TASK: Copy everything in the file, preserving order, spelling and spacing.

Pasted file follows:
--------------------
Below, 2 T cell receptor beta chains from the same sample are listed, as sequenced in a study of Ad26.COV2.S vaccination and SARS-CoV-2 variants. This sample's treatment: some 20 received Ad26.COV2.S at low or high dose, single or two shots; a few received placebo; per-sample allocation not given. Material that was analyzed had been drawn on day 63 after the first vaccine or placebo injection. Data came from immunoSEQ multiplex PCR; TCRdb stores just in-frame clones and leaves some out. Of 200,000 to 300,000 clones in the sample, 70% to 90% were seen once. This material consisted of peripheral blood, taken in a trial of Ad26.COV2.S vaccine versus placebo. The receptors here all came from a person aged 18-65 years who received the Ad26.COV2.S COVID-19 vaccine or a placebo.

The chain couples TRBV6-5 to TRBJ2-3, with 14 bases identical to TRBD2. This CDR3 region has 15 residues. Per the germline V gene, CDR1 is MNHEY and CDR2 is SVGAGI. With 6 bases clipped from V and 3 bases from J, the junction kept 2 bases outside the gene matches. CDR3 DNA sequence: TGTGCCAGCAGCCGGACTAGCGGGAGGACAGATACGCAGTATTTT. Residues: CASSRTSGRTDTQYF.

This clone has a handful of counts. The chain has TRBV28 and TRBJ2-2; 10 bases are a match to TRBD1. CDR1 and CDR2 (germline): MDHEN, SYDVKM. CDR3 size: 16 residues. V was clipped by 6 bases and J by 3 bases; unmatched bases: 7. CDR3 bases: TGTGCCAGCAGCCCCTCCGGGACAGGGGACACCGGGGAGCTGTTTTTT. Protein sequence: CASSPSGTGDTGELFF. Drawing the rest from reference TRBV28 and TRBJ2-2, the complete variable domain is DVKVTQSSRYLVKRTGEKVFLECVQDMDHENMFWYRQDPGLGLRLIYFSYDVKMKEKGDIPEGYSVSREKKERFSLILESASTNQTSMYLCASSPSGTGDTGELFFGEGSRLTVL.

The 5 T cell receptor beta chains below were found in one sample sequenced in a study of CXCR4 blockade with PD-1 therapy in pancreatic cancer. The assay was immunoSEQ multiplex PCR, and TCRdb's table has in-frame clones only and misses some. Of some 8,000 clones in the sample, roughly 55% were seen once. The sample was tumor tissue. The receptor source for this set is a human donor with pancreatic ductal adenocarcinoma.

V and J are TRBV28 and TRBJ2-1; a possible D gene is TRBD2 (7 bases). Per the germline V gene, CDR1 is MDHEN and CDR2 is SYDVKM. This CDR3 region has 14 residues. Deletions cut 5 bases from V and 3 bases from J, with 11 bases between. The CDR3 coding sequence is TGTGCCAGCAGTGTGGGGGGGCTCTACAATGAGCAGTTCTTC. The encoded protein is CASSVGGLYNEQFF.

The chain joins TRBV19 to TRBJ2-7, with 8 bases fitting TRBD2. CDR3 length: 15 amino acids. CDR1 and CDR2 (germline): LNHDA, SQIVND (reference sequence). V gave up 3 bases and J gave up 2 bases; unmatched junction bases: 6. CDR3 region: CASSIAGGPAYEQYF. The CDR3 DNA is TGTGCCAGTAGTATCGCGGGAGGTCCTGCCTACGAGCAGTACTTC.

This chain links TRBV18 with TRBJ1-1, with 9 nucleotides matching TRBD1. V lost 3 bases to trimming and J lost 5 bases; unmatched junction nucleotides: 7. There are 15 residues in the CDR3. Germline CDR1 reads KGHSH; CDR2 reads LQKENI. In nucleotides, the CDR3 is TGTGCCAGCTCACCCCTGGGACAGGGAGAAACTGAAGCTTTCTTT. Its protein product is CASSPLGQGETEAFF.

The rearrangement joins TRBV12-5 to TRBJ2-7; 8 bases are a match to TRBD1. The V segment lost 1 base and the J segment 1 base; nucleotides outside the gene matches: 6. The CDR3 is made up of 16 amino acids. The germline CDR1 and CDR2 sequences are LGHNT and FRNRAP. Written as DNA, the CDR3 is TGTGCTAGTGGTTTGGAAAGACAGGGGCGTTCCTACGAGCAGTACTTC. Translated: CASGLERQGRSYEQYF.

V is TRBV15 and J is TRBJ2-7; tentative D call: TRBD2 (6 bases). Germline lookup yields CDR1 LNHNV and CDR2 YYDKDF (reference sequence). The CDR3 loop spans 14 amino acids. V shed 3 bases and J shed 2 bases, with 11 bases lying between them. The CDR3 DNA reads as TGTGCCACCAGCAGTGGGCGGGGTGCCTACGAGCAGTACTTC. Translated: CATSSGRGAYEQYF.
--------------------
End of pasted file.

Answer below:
Below, 2 T cell receptor beta chains from the same sample are listed, as sequenced in a study of Ad26.COV2.S vaccination and SARS-CoV-2 variants. This sample's treatment: some 20 received Ad26.COV2.S at low or high dose, single or two shots; a few received placebo; per-sample allocation not given. Material that was analyzed had been drawn on day 63 after the first vaccine or placebo injection. Data came from immunoSEQ multiplex PCR; TCRdb stores just in-frame clones and leaves some out. Of 200,000 to 300,000 clones in the sample, 70% to 90% were seen once. This material consisted of peripheral blood, taken in a trial of Ad26.COV2.S vaccine versus placebo. The receptors here all came from a person aged 18-65 years who received the Ad26.COV2.S COVID-19 vaccine or a placebo.

The chain couples TRBV6-5 to TRBJ2-3, with 14 bases identical to TRBD2. This CDR3 region has 15 residues. Per the germline V gene, CDR1 is MNHEY and CDR2 is SVGAGI. With 6 bases clipped from V and 3 bases from J, the junction kept 2 bases outside the gene matches. CDR3 DNA sequence: TGTGCCAGCAGCCGGACTAGCGGGAGGACAGATACGCAGTATTTT. Residues: CASSRTSGRTDTQYF.

This clone has a handful of counts. The chain has TRBV28 and TRBJ2-2; 10 bases are a match to TRBD1. CDR1 and CDR2 (germline): MDHEN, SYDVKM. CDR3 size: 16 residues. V was clipped by 6 bases and J by 3 bases; unmatched bases: 7. CDR3 bases: TGTGCCAGCAGCCCCTCCGGGACAGGGGACACCGGGGAGCTGTTTTTT. Protein sequence: CASSPSGTGDTGELFF. Drawing the rest from reference TRBV28 and TRBJ2-2, the complete variable domain is DVKVTQSSRYLVKRTGEKVFLECVQDMDHENMFWYRQDPGLGLRLIYFSYDVKMKEKGDIPEGYSVSREKKERFSLILESASTNQTSMYLCASSPSGTGDTGELFFGEGSRLTVL.

The 5 T cell receptor beta chains below were found in one sample sequenced in a study of CXCR4 blockade with PD-1 therapy in pancreatic cancer. The assay was immunoSEQ multiplex PCR, and TCRdb's table has in-frame clones only and misses some. Of some 8,000 clones in the sample, roughly 55% were seen once. The sample was tumor tissue. The receptor source for this set is a human donor with pancreatic ductal adenocarcinoma.

V and J are TRBV28 and TRBJ2-1; a possible D gene is TRBD2 (7 bases). Per the germline V gene, CDR1 is MDHEN and CDR2 is SYDVKM. This CDR3 region has 14 residues. Deletions cut 5 bases from V and 3 bases from J, with 11 bases between. The CDR3 coding sequence is TGTGCCAGCAGTGTGGGGGGGCTCTACAATGAGCAGTTCTTC. The encoded protein is CASSVGGLYNEQFF.

The chain joins TRBV19 to TRBJ2-7, with 8 bases fitting TRBD2. CDR3 length: 15 amino acids. CDR1 and CDR2 (germline): LNHDA, SQIVND (reference sequence). V gave up 3 bases and J gave up 2 bases; unmatched junction bases: 6. CDR3 region: CASSIAGGPAYEQYF. The CDR3 DNA is TGTGCCAGTAGTATCGCGGGAGGTCCTGCCTACGAGCAGTACTTC.

This chain links TRBV18 with TRBJ1-1, with 9 nucleotides matching TRBD1. V lost 3 bases to trimming and J lost 5 bases; unmatched junction nucleotides: 7. There are 15 residues in the CDR3. Germline CDR1 reads KGHSH; CDR2 reads LQKENI. In nucleotides, the CDR3 is TGTGCCAGCTCACCCCTGGGACAGGGAGAAACTGAAGCTTTCTTT. Its protein product is CASSPLGQGETEAFF.

The rearrangement joins TRBV12-5 to TRBJ2-7; 8 bases are a match to TRBD1. The V segment lost 1 base and the J segment 1 base; nucleotides outside the gene matches: 6. The CDR3 is made up of 16 amino acids. The germline CDR1 and CDR2 sequences are LGHNT and FRNRAP. Written as DNA, the CDR3 is TGTGCTAGTGGTTTGGAAAGACAGGGGCGTTCCTACGAGCAGTACTTC. Translated: CASGLERQGRSYEQYF.

V is TRBV15 and J is TRBJ2-7; tentative D call: TRBD2 (6 bases). Germline lookup yields CDR1 LNHNV and CDR2 YYDKDF (reference sequence). The CDR3 loop spans 14 amino acids. V shed 3 bases and J shed 2 bases, with 11 bases lying between them. The CDR3 DNA reads as TGTGCCACCAGCAGTGGGCGGGGTGCCTACGAGCAGTACTTC. Translated: CATSSGRGAYEQYF.